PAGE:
Recently I’ve had the chance to pick up John D. Krumboltz’s book “Luck Is No Accident” for work purposes. Whereas a major portion of the book speaks on making the most out of happenstance in our lives, it touches base on a lot of alternate yet important messages that I wished to share. In particular, I wished to share a quote by Garrison Keillor.
“Some luck lies in not getting what you thought you wanted but getting what you have, which once you have got it you may be smart enough to see is what you would have wanted had you known.”
This quote struck a chord with me; I found it to be both meaningful and relevant to my present life. A lot of the time, we’re given external pressures from peers, teachers, and parents to figure out “what we want to be” and “where we want to go”. From kindergarten and all throughout high school, we’re expected to put a definitive label to what we want our futures to be. The reality is there’s no way of setting things down in stone when it comes to determining our future. It’s rare that what we wanted to be in kindergarten is what we end up becoming post-University. Even during the time we’re in university, so many things factor in to the final decision of what we want to be. The people we meet, the professors who teach, the stories we hear…all of these mould us to be more open thinkers with broadened horizons. Accompanied by these broadened horizons are a vast set of opportunities that could ultimately change the direction we’re headed by 180 degrees. This is why I appreciate Garrison Keillor’s quote. It promotes a different attitude to the one we’ve been carrying – one in which we feel obligated to follow in a set path from start to finish. Instead of thinking that our happiness, luck, or success depends on fulfilling all the future plans and visions we made previously, we should be thinking that the happiness, or “luck” that we have, essentially depends on the way we carry ourselves in the present. That in appreciating what we already have, our eyes may eventually be opened and we may realize it was the best thing we had all along. Our youth is a lot shorter than we perceive it to be, and it is during this time that we should be exploring the range of possibilities open to us.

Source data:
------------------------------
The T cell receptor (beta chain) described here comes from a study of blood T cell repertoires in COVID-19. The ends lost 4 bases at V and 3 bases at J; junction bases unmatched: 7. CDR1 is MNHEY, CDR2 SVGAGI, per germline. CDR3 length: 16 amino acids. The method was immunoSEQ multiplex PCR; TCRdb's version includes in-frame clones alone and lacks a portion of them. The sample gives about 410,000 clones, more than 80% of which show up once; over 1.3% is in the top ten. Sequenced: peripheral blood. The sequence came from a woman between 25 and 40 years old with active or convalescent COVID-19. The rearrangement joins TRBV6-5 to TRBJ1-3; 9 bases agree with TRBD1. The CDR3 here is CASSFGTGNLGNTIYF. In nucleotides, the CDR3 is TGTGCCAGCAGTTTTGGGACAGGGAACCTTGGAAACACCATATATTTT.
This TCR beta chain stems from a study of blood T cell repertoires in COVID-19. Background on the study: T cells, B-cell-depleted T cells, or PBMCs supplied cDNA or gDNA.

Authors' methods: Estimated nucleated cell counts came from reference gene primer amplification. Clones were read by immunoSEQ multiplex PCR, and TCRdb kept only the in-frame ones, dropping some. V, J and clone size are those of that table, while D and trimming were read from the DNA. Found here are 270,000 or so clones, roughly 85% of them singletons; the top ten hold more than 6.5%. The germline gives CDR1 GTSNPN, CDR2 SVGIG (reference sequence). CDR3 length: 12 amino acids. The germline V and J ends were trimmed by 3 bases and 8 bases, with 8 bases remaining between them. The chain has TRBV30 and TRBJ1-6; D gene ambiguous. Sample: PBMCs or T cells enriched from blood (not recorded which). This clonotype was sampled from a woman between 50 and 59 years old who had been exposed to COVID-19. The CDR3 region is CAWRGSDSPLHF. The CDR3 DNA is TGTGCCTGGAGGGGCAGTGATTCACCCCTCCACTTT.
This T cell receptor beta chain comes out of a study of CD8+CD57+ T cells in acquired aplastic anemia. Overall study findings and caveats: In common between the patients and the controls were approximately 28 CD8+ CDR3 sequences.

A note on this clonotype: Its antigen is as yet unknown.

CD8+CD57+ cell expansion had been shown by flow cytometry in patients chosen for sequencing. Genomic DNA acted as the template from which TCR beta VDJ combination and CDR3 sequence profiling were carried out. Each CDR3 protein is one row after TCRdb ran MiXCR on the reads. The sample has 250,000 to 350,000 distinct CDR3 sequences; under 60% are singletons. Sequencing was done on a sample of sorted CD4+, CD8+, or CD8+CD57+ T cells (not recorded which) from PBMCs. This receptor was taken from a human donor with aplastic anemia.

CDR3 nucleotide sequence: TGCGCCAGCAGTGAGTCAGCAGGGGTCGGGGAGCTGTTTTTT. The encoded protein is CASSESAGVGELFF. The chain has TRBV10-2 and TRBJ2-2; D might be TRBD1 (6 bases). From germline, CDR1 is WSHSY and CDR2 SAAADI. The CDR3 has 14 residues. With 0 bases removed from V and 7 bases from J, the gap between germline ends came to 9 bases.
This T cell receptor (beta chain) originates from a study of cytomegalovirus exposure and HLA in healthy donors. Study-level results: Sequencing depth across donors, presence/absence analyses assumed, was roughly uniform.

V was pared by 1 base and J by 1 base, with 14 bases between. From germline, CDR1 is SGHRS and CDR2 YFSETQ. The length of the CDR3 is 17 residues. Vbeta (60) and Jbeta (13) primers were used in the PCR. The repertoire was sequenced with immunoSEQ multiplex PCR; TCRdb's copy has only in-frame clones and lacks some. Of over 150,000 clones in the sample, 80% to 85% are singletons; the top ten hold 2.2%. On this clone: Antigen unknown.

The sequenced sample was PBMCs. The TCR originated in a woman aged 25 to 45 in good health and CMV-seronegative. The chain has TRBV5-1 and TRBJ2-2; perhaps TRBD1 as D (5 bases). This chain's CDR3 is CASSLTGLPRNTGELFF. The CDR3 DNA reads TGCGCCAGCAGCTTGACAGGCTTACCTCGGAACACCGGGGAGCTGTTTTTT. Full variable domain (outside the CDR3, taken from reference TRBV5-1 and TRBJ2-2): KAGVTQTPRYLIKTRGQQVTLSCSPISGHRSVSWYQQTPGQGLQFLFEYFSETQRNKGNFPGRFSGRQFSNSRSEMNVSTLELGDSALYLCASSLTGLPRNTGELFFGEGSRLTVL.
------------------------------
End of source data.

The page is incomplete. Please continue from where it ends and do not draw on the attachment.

Like the book teaches, it’s all right to make mistakes. Taking that leap of faith, without knowing the outcome, is what contributes to making life so much more interesting. Predictability can ensure comfort, but it doesn’t ensure happiness. We can make any amount of plans, but those plans aren’t always guaranteed to come to fruition. Sometimes we’re so focused on bringing about the future that we lose sight of what we have in the present; come time that we arrive in the future, we may realize too late that what we had was really what we enjoyed the most. In essence, I believe that the most important thing is to enjoy ourselves and to allow for a bit of self-exploration while we’re in our youth. The decisions we make are important, but we shouldn’t allow these decisions to tie us down and become stagnant thinkers. A bit of flexibility, open-mindedness, and keeping our options open can bring about more happiness than we could’ve ever imagined had we stayed put. Certainly if all our plans for the future work out, then that can bring us the most happiness as well. However, should our plans not work out quite like what we expected, then we shouldn’t fall to despair, but rather look to enjoying the process and appreciate the experiences that we acquire. Who knows – what we’ve previously avoided might actually turn out to be that which we enjoy the most, and that cannot be known, unless we take that leap of faith.
University of Alberta